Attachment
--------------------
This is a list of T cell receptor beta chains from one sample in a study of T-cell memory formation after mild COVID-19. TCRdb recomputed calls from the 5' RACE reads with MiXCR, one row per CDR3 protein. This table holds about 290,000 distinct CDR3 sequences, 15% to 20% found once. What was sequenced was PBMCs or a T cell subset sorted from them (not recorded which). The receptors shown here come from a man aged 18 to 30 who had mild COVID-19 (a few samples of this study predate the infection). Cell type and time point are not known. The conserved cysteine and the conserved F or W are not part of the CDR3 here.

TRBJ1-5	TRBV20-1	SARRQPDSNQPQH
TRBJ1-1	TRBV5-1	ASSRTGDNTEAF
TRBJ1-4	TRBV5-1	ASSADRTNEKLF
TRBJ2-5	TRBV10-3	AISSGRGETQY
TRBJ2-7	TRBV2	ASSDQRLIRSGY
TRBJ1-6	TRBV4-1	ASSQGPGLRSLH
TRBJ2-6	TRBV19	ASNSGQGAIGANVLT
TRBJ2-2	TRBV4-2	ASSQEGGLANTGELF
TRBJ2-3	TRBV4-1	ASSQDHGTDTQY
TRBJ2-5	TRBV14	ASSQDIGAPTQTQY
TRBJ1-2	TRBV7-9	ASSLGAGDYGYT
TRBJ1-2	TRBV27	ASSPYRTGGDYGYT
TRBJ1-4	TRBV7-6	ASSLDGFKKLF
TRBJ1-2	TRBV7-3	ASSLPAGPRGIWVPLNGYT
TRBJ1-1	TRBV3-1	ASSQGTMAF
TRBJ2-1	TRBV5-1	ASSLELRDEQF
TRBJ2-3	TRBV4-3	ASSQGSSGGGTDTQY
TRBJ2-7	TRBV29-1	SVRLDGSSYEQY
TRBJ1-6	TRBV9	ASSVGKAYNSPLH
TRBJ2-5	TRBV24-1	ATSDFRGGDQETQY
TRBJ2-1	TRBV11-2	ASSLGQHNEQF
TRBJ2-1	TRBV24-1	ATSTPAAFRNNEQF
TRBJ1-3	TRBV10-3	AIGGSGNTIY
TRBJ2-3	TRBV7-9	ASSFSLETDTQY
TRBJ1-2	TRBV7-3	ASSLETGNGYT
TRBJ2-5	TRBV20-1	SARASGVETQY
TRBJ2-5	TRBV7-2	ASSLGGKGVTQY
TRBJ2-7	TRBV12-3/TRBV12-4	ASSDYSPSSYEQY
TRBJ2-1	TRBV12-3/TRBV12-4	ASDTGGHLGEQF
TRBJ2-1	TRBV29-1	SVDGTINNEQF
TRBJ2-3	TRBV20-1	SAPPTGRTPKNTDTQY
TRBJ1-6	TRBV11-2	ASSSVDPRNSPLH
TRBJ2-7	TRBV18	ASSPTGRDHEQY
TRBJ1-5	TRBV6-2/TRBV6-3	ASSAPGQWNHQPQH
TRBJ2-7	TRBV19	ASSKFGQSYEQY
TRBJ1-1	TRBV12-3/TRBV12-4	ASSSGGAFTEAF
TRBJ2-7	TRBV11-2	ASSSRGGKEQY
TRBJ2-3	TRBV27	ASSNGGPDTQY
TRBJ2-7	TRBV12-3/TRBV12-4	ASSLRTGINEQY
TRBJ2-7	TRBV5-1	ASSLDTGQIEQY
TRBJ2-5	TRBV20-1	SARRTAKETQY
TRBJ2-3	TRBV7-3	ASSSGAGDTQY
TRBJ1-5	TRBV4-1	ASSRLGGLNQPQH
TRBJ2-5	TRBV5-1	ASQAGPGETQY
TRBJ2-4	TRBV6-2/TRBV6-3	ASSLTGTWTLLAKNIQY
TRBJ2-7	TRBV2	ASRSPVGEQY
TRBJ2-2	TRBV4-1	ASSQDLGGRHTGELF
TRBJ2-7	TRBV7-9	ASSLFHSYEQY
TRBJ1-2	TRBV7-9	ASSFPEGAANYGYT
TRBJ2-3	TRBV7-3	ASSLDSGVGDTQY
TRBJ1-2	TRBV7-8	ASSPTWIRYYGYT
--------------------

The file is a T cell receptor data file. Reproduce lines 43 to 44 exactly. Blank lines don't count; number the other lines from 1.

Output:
TRBJ2-3	TRBV7-3	ASSSGAGDTQY
TRBJ1-5	TRBV4-1	ASSRLGGLNQPQH